By Paulo Kennedy, Pagemasters
Tip-off: Sunday, April 7, 4pm (local), Vector Arena, Auckland
TV: Sky Sports, 4pm (New Zealand); ONE (12pm in WA, 2pm elsewhere); NBL.TV
Radio: Radio Sport NZ; Sonshine FM; ABC Grandstand
Last time they met: Perth 73 (Lisch 24, Redhage 14, Wagstaff 13) d New Zealand 58 (Webster 18, Vukona 11), Round 24, Perth Arena
When asked the keys to winning Game 1 of the NBL Grand Final Kevin Lisch gave a predictable response.
“It starts with rebounding and winning the possession game,” he said.
The issue for Perth is the man who secures more extra possessions for his team than any other player in the league, Damian Martin, will be watching instead of doing his usual Mr Everywhere impersonation.
“That’s going to be really tough,” Lisch admitted, adding it would take every member of the Wildcats going up a gear to cover Martin’s immense contribution.
While Perth has the players to cover the rebounding numbers - an area they have traditionally trumped the Breakers - turning boards or turnovers into fastbreaks and flowing offensive sets is Martin’s specialty.
Lisch believes the entire squad “needs to be more assertive” to keep the game at the Wildcats’ preferred speed, but also thinks sharp halfcourt execution can help replace the easy baskets their injured point guard creates.
“Our spacing and ball movement are a key,” he said.
“Having an inside presence - whether that’s penetrating or getting the ball inside to Matty (Knight) - getting to the free-throw line, all those little things you hear about all the time, they are really going to help us.”
Lisch’s biggest message to his teammates is don’t let up for a second or New Zealand will skip out of sight.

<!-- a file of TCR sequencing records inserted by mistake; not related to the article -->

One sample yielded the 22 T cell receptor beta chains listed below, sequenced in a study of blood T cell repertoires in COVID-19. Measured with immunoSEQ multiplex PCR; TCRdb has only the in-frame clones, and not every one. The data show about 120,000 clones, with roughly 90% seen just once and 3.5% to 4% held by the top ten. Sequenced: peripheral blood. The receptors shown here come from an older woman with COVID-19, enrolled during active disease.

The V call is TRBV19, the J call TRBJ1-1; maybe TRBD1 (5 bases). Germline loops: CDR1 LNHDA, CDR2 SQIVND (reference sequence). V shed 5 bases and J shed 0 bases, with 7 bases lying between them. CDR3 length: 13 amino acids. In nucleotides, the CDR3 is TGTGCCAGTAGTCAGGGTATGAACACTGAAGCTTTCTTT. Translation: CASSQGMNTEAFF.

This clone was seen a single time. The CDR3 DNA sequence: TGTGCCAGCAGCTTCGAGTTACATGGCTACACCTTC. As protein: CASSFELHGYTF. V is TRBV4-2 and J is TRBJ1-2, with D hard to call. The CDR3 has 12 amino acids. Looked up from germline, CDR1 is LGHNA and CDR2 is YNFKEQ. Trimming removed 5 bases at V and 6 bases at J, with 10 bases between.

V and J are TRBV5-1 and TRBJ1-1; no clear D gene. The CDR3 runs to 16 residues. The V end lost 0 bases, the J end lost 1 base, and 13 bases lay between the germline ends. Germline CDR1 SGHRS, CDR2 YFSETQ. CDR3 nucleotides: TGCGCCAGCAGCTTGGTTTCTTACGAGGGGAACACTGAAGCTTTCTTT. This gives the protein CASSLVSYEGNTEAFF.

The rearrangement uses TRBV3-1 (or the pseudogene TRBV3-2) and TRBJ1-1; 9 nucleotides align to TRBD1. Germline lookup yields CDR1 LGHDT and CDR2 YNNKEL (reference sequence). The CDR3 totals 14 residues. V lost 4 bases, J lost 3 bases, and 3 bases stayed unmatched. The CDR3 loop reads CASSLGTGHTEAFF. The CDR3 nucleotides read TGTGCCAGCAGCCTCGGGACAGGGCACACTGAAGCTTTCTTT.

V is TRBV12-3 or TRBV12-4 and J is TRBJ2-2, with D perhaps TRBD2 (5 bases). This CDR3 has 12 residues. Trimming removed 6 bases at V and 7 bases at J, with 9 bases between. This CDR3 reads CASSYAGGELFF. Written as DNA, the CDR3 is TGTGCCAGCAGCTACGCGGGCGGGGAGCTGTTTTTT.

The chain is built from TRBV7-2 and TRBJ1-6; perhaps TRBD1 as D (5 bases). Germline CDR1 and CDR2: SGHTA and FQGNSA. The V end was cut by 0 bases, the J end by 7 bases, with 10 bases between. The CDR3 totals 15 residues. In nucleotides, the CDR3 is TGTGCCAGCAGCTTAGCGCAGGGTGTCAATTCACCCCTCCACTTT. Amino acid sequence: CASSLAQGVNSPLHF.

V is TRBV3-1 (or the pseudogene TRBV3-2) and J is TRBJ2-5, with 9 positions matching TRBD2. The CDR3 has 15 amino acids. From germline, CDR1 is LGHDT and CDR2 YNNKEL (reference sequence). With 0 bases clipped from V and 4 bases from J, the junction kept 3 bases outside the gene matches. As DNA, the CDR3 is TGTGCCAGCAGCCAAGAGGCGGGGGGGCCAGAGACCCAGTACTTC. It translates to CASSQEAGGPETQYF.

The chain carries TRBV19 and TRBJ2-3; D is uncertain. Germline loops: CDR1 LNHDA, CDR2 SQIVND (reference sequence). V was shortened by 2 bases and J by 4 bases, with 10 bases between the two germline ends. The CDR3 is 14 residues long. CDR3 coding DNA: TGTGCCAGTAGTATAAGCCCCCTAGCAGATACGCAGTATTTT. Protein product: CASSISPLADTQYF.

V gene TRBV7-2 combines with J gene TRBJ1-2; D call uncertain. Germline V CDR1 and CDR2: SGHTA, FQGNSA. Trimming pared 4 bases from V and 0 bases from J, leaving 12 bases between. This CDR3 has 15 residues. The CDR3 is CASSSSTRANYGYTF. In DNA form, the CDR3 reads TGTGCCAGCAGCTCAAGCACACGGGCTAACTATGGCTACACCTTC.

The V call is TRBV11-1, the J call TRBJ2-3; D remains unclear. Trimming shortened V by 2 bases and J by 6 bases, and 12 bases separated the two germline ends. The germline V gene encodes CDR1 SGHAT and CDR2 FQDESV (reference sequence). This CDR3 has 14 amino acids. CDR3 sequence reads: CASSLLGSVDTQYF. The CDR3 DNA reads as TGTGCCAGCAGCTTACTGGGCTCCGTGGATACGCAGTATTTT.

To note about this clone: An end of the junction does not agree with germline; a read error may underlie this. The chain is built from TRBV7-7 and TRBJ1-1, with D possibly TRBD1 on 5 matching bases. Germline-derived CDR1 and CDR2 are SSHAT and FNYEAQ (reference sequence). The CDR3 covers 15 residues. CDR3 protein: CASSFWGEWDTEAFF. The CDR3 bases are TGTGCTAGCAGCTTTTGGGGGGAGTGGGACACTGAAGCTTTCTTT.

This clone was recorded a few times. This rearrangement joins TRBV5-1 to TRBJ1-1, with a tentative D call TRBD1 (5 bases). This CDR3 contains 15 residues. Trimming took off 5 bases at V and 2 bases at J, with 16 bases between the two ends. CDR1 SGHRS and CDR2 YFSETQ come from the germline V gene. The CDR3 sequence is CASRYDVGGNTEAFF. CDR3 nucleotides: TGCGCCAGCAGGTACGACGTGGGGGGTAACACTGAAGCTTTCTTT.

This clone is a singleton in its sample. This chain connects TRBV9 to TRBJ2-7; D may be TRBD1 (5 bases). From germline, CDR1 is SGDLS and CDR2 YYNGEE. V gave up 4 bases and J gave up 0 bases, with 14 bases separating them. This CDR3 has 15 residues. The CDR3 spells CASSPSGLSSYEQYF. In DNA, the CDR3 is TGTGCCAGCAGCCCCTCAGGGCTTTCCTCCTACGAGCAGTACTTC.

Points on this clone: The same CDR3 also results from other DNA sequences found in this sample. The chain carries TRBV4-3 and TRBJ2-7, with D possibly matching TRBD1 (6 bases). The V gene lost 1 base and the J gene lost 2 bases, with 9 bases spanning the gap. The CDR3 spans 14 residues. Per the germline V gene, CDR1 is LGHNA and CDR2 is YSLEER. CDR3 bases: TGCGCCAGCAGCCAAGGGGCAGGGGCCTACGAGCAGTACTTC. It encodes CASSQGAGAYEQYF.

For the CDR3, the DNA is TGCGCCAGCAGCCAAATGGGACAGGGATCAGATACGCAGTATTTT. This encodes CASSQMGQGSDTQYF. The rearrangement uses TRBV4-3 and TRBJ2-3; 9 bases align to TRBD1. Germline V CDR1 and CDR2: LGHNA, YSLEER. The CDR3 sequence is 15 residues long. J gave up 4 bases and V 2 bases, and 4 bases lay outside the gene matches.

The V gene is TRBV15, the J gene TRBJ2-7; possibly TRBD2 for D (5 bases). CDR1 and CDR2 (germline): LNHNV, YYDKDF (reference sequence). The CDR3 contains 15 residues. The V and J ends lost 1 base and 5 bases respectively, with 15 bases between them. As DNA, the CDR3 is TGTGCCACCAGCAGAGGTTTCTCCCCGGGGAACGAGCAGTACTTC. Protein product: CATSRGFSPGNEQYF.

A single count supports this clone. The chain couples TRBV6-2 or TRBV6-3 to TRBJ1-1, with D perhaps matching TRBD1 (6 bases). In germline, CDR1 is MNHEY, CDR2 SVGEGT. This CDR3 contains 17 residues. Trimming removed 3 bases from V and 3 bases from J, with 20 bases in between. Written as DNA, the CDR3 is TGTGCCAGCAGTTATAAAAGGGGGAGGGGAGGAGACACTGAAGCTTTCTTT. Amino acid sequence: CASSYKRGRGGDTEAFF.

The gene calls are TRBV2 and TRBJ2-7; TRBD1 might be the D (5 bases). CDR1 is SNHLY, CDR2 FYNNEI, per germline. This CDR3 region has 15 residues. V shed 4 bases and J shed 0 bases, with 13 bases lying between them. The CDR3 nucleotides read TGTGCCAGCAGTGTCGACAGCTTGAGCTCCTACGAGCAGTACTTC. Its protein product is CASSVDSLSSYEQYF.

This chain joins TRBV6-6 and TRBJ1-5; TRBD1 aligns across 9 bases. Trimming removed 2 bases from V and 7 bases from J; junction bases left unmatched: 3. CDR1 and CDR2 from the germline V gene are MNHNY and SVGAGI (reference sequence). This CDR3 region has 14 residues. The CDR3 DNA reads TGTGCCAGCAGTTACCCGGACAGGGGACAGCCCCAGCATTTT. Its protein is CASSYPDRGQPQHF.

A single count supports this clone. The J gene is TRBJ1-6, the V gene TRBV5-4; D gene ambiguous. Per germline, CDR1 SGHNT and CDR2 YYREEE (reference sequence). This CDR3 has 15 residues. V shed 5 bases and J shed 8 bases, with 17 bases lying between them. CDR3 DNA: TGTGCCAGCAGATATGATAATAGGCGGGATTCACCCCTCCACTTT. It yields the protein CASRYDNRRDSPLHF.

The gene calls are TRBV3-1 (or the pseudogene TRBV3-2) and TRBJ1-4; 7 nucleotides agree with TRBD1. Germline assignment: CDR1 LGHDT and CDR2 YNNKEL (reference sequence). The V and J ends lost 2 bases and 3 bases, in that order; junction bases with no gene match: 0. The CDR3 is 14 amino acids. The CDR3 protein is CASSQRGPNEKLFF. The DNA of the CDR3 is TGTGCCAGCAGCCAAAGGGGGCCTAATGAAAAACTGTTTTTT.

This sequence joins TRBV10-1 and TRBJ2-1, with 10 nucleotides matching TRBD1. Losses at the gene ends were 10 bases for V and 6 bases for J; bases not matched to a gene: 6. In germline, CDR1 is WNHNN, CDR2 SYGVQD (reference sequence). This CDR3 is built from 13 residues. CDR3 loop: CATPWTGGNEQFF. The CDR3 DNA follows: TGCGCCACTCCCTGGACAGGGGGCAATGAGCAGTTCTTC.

“You can see with Sydney in their last game, if you have mental lapses for a minute they will absolutely kill you.”
And the 2012 MVP understands exactly what beating the Breakers means to the supporters in Perth.
“Anytime the Wildcats are in the finals the fans are excited, but especially now with this rivalry with New Zealand they're even more excited.”
The team that leads the team control statistic (offensive rebounds + steals - turnovers) has won eight of the past 10 games between these teams.
The Breakers are 5-1 against Perth when the above equation is positive, but 0-4 when it isn't. New Zealand haven’t kept the Wildcats to a negative team control total in the past three seasons.
Perth average plus-nine in this category in 2012/13 but Martin is responsible for 2.7 of those a game – clearly best in the NBL. The Breakers average plus-8.6.
Lisch averaged five assists a game in the semi-finals. When he hands out three dimes or more this season the Wildcats are 15-2.
Lisch has averaged 19.3 points a game against the Breakers in the past two seasons.
As a Breaker, CJ Bruton has averaged 15.3 points at 45 per cent from long range in playoff games against Perth.
Martin’s injury has opened a door for the Breakers, particularly in the possession game, but you can bet the Wildcats have been working feverishly all week to close it.
While Perth lose significantly in the areas of rebounding, defence and playmaking with their point guard down, back-up Rhys Carter is a capable player who the defence respects on the perimeter.
If this creates room for Knight, the Wildcats may be able to establish more of an inside-out game than previously against New Zealand.
For the Breakers it will be business as usual and at home, business has been excellent since the rude awakening from Perth in Round 1.
Unless the Wildcats can produce one of their red-hot shooting nights that home-court advantage should prove the difference in a game that will be decided by effort in the possession areas.
Prediction: Breakers by 3